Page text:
Seriously though, give yourself permission to step away from the guitar for a while. Trying to “force” yourself back into it will make it feel like a chore. Try to think less about “what I want to achieve on the guitar” and more about “what’s fun about guitar, and what made me want to start guitar in the first place”. I’m sure there must be things you can already play well that you enjoy playing. When the time is right, those are the things that will draw you to pick up the guitar again.
Unless you’re trying to make a living as a musician, the purpose of the guitar is to make you happy. If it’s not doing that right now, there’s no crime in setting it aside. I don’t experience the kind of guilt you do, but there was a period in my 20s where I didn’t play for maybe a year or two. And my main practice guitar sat on a stand in my apartment that whole time. I saw it every day, I just didn’t pick it up. And it wasn’t mental paralysis, and it wasn’t “I’m done with guitar”, and it wasn’t “I’ll never be good enough”, and it wasn’t “eh, this doesn’t interest me anymore”. It was just “I love you, guitar, but I’ve got too much other shit going on right now. But I’m sure we’ll end up together eventually.”
Being a young kid who feels discouraged and feels like quitting after the first couple of lessons isn’t the same as being an adult who decides “I’m just not feeling this right now.”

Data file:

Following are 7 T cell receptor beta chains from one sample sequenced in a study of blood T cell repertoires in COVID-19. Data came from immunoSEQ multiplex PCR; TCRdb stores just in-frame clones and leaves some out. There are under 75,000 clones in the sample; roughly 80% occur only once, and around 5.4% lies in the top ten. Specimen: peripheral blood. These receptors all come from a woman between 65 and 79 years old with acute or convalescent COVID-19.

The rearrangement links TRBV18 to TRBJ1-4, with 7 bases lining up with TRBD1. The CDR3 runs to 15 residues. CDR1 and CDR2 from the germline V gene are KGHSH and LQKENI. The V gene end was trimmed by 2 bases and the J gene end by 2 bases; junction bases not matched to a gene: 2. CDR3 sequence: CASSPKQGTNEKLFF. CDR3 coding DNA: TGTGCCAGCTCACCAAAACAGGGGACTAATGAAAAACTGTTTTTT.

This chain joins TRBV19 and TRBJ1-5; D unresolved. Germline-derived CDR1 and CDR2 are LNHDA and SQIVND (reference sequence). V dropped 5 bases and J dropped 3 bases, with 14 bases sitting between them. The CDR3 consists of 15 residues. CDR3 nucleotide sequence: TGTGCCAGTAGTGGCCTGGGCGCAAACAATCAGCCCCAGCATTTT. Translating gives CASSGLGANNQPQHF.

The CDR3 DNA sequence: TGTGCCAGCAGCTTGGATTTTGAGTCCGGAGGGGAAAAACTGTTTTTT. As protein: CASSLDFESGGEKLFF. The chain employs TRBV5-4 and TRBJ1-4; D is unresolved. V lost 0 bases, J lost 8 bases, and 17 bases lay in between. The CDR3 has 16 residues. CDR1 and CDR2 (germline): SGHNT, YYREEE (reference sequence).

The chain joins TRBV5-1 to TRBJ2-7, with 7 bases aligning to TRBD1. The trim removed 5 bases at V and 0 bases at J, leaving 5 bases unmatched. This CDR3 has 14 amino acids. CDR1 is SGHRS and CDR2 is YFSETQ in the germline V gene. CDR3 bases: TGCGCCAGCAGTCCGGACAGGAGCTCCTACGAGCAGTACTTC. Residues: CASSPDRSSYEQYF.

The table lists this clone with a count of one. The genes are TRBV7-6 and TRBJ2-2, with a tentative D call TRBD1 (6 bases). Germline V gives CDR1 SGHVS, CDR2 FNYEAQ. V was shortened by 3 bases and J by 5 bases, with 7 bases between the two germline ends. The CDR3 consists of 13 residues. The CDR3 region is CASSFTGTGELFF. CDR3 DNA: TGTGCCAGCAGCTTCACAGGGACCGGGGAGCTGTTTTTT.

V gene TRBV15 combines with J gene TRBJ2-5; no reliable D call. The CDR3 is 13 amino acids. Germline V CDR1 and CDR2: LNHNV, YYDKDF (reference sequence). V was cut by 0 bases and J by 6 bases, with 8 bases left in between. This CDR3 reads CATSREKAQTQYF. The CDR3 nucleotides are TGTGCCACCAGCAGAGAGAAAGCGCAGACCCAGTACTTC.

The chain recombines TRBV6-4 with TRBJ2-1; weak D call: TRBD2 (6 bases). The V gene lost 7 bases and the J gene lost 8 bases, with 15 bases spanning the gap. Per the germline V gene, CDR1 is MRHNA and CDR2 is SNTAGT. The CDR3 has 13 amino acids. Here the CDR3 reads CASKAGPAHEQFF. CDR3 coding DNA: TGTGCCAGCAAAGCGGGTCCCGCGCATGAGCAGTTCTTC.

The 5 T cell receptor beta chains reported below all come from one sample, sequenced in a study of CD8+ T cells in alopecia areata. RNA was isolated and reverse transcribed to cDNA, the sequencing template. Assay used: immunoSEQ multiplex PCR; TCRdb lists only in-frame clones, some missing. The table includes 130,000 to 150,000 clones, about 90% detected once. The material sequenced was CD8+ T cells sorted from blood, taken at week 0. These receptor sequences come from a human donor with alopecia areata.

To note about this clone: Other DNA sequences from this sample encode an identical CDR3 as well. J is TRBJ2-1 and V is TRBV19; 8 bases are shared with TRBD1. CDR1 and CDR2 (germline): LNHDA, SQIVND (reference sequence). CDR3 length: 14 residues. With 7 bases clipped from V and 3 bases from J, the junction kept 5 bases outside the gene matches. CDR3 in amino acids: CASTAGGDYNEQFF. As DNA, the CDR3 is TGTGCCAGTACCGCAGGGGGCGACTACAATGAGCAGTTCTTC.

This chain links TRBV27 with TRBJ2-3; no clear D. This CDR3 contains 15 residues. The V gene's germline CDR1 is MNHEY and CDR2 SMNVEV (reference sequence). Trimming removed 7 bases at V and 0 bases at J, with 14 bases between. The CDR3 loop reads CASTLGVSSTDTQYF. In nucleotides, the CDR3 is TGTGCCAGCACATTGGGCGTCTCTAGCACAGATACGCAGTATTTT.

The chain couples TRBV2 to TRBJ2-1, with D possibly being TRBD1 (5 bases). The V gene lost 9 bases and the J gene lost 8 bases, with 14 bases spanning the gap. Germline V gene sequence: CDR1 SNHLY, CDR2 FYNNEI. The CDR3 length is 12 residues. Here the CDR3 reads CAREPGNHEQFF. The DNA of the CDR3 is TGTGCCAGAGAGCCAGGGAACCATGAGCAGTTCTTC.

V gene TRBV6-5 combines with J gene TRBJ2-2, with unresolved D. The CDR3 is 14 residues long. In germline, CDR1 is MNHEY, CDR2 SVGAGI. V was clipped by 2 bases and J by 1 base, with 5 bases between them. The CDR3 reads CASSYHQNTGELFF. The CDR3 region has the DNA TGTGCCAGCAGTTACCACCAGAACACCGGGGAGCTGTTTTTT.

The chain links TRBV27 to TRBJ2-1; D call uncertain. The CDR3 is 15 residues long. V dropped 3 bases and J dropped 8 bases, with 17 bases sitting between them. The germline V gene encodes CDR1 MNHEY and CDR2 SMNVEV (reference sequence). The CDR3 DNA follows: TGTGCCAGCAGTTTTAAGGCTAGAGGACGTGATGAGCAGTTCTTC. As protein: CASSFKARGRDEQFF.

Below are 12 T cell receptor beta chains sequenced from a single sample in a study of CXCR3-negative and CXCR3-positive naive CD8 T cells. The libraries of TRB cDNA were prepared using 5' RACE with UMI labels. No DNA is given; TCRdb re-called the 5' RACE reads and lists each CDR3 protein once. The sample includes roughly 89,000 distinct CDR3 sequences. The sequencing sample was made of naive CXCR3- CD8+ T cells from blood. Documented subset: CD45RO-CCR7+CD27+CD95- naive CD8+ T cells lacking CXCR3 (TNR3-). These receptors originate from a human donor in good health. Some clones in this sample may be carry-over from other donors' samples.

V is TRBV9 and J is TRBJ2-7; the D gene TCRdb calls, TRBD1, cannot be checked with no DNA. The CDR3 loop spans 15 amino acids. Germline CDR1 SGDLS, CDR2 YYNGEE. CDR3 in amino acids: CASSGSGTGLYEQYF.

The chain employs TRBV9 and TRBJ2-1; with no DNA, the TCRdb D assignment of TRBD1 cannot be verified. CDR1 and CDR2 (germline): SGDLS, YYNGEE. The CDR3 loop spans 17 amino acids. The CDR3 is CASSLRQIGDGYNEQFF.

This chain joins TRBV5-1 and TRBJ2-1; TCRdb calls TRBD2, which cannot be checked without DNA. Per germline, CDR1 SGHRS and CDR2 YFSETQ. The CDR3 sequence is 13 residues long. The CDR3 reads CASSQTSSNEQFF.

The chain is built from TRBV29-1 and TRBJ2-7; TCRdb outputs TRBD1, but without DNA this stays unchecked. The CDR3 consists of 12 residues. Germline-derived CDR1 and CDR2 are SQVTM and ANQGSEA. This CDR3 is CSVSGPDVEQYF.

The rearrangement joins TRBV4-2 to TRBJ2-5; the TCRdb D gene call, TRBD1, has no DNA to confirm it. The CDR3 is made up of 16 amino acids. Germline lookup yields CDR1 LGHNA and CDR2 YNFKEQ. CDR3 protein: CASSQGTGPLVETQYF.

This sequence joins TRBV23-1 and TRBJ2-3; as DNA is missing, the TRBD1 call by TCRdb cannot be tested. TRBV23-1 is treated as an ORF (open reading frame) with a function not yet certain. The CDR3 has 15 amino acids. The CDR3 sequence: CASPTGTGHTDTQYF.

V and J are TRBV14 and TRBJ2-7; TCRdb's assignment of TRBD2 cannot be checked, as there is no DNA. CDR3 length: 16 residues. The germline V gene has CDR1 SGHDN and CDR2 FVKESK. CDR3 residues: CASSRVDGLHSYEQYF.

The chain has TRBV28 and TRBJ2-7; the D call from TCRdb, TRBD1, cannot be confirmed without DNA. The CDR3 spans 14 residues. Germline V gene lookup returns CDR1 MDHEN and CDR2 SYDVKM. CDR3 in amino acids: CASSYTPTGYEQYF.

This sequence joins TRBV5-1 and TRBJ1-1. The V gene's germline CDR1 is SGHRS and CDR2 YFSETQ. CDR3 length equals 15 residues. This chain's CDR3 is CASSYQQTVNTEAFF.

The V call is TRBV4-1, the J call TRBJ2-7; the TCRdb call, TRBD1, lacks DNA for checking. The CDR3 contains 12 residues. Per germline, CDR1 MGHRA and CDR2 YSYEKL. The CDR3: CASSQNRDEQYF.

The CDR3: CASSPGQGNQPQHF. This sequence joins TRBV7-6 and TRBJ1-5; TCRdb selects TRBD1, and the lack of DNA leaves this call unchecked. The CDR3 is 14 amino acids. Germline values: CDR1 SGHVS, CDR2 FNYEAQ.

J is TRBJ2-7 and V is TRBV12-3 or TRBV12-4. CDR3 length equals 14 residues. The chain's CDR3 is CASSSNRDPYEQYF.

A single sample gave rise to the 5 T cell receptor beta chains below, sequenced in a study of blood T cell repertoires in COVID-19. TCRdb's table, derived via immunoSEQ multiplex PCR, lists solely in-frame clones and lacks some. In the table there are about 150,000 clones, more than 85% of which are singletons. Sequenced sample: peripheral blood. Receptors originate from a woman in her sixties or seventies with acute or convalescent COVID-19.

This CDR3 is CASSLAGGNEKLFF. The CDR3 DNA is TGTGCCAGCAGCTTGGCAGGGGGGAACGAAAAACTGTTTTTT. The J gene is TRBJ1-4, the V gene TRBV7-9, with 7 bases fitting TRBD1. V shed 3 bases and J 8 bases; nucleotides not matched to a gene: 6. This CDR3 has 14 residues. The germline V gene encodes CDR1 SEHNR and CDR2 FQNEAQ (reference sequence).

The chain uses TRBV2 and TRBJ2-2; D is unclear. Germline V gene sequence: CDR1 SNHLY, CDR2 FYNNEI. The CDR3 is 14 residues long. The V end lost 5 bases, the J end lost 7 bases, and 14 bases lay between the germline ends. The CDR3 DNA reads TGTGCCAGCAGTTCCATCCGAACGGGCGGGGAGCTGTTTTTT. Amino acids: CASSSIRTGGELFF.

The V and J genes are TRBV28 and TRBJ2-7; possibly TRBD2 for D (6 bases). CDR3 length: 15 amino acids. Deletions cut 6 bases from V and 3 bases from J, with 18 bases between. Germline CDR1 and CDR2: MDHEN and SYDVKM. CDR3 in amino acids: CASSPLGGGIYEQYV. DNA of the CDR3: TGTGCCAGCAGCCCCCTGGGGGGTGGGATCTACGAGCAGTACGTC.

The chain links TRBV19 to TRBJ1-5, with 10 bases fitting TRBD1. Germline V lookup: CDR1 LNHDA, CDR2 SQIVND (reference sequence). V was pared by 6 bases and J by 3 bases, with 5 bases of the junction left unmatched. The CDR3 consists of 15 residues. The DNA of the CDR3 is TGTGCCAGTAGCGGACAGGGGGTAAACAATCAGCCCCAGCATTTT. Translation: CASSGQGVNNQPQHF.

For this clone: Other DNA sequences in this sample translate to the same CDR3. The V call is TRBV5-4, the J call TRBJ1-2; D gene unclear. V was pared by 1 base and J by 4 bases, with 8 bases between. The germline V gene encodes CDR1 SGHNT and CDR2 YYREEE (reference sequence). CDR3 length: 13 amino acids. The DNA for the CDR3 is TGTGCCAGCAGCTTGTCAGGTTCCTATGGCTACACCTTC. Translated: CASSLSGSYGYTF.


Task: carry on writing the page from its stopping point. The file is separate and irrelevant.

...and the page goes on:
Damn this sounds almost identical to what I went through. I barely touched my guitars from March up until June. Whenever I picked it up to practice my band’s new songs, I felt miserable. When I thought about recording our new album, I felt miserable. When I thought about playing in my band again at all, I felt miserable. So I dove into working on a new album for my dark ambient project and really stepped up my mixing game. At the end of May I got asked to play a guest solo on someone else’s album and decided to enter a cover contest. All of a sudden, I was back at it. Recording the guitars for those things involved an INSANE of punching in and a more editing than I care to admit but I got it done and It’s the best-sounding thing I’ve produced. I’m working on my next cover.
I think I’ve had turn off the “guitarist” part of my brain to be comfortable in my own skin. Whenever I step into a mindset of being a “guitar guy” it always leads me into a depressive spiral. So I’m trying a new thing: I’m a musician who happens to use the guitar as a tool. I also sing, play keyboards, teach, record/mix, write songs, produce recordings for others, etc etc. Guitar is just a little slab of it. I’m never gonna be able to be a virtuoso and rip through licks on Instagram and I’ll never be featured on Cracking The Code for my skills, but I like to think I’ve reached a point where I’m OK with being a bit of a hack if it means I can just create music freely with the tools available to me.
I actually have a teacher, with whom I really developed the past 2 years. No matter how good the teacher is, he can’t come home and practice for you. I just haven’t played the past few months. I’ve lost my focus and motivation. Hopefully they’ll come back again.